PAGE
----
"we have co-responsibility" for the cartel-driven carnage plaguing our
[continues 518 words]
They Belong in Treatment Facilities, Not in Jails and Prisons
You see them all the time: People who aimlessly wander the streets,
obviously homeless and obviously in need of attention for their mental
illnesses. Ever wonder what happens to them? Far too many end up in
jail or prison, at great and unnecessary expense to taxpayers.
To keep just 1,700 of these people locked up, as Florida currently
does, costs $250 million each year. When they are released from
prison, as inevitably all of them are, their mental-health conditions
[continues 446 words]
Re: War on gangs is 'working,' Letter April 4
Police chief William Blair is right that this and other mass arrest
operations are helpful. But they cannot have any permanent effect on
drug trafficking as other gangs and criminals quickly fill any void
and those charged frequently are out on the street before you can blink.
It is also commendable that Toronto police since 2004 have been
charging many of those arrested with being members of an organized
crime entity. But often those charges, which should result in a much
longer prison sentence, are dropped in plea bargains over the years it
takes to comekto trial.
[continues 157 words]
As chief authors of the bipartisan Medical Marijuana Bill moving
through the Legislature, we felt compelled to respond to Dakota County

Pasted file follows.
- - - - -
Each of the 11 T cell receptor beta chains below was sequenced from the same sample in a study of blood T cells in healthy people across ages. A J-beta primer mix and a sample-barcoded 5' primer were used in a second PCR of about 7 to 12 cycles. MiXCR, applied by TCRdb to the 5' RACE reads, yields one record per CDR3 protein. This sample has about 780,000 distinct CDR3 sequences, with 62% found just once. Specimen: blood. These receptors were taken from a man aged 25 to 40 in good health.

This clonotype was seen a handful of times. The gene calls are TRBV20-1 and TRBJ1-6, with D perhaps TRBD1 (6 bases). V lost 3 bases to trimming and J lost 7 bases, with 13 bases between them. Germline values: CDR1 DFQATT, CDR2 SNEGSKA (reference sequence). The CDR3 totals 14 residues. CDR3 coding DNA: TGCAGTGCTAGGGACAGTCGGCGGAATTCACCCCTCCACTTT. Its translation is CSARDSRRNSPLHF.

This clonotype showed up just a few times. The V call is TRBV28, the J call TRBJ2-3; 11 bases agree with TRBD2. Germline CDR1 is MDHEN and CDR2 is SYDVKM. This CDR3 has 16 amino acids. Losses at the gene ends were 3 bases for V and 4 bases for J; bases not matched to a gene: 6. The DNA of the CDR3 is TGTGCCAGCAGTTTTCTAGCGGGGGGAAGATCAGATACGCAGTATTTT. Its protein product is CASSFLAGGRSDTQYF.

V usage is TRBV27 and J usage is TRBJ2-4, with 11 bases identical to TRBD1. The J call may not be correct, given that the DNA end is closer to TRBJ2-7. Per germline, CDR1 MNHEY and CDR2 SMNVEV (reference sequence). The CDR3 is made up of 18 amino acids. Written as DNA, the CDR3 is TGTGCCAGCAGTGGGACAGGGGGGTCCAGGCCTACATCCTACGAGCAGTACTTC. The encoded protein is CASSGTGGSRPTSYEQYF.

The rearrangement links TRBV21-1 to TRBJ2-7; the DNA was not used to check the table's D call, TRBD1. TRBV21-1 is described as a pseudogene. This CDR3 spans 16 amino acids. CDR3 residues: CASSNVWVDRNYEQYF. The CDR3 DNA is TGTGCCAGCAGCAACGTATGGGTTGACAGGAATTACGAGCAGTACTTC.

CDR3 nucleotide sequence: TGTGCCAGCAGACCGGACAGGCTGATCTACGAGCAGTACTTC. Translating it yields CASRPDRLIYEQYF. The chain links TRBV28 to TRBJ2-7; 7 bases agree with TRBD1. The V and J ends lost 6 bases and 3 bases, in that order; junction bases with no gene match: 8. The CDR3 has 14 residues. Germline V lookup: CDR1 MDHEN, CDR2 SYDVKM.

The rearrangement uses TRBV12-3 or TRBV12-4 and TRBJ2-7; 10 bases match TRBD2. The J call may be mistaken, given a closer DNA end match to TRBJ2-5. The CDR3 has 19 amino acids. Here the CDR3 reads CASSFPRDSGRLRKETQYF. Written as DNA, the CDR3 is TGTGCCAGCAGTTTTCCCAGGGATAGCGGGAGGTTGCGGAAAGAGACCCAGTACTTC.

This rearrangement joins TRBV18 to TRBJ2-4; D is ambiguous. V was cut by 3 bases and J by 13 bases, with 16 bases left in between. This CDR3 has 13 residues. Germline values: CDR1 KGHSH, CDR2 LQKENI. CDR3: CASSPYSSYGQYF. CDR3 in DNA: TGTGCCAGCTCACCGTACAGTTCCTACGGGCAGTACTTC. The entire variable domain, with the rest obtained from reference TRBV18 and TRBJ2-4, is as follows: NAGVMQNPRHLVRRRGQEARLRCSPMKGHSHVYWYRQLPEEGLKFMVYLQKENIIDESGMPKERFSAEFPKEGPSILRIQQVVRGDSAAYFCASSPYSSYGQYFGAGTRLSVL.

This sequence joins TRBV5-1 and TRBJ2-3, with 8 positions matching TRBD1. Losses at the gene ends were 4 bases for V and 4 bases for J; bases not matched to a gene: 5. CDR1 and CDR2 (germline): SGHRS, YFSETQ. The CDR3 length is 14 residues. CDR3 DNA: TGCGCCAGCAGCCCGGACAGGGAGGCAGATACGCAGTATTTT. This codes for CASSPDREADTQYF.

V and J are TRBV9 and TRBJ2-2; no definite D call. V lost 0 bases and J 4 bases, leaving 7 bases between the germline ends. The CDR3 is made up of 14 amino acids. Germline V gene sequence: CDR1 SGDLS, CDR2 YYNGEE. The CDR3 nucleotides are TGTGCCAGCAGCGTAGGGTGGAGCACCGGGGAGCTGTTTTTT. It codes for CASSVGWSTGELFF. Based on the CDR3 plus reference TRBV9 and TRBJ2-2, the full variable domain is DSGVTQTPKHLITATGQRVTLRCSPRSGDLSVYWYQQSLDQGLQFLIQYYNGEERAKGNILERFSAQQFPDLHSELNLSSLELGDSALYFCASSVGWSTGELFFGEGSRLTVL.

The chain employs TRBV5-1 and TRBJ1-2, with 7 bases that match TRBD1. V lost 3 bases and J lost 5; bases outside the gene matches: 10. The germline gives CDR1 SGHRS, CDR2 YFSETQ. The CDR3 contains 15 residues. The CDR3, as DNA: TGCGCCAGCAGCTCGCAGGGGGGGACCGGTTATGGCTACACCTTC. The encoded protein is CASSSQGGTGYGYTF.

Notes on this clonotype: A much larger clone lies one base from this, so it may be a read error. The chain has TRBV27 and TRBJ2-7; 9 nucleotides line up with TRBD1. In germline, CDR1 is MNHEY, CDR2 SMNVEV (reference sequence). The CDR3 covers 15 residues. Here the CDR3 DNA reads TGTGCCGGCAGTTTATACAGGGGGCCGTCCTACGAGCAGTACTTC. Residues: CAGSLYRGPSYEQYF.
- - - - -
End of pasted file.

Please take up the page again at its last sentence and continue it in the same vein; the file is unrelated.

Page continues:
Attorney Jim Backstrom's misleading column regarding our bill ("Law
enforcement groups oppose it, and here's why," March 20).
It was extremely disappointing to note that Backstrom began his column
by asserting that he and the groups he represents will never agree to
sit down with us to negotiate a bill that meets their concerns. This
is unfortunate, because in other states, law enforcement has been
supportive of the legalization of medical marijuana. They got involved
in the process early on and worked with lawmakers to craft a system
that would be workable. Because of their involvement, other states'
medical marijuana systems have been successful.
[continues 397 words]
I was in the liquor store the other day buying some coffee liqueur.
Although I normally go for the big name brand, I thought I would try
for the 100- mile diet. Sure enough, I could save 25 per cent off
the price and stimulate the local economy by purchasing a product
made in Grimsby, not 80 miles away.
It was six per cent higher in alcohol to boot. Checking this fact
reminded me of my student days in university when our house had an
all-night Godzilla film festival. I was in charge of the
refreshments and had strict orders to get the most alcohol for the buck.
[continues 386 words]
Pot For Sale?
A recent proposal out of San Francisco to legalize and tax the sale
of marijuana has raised questions about the future of the substance
Marijuana has come back into the spotlight recently with San
Francisco Assemblyman Tom Ammiano's Feb. 23 proposal to legalize the
sale of marijuana, because the tax from the sales could help balance
the state budget, he said.
If passed, this proposal would make marijuana available to adults 21
and older for any type of use, not just medical, according to
Ammiano's Assembly Bill 390.
[continues 1150 words]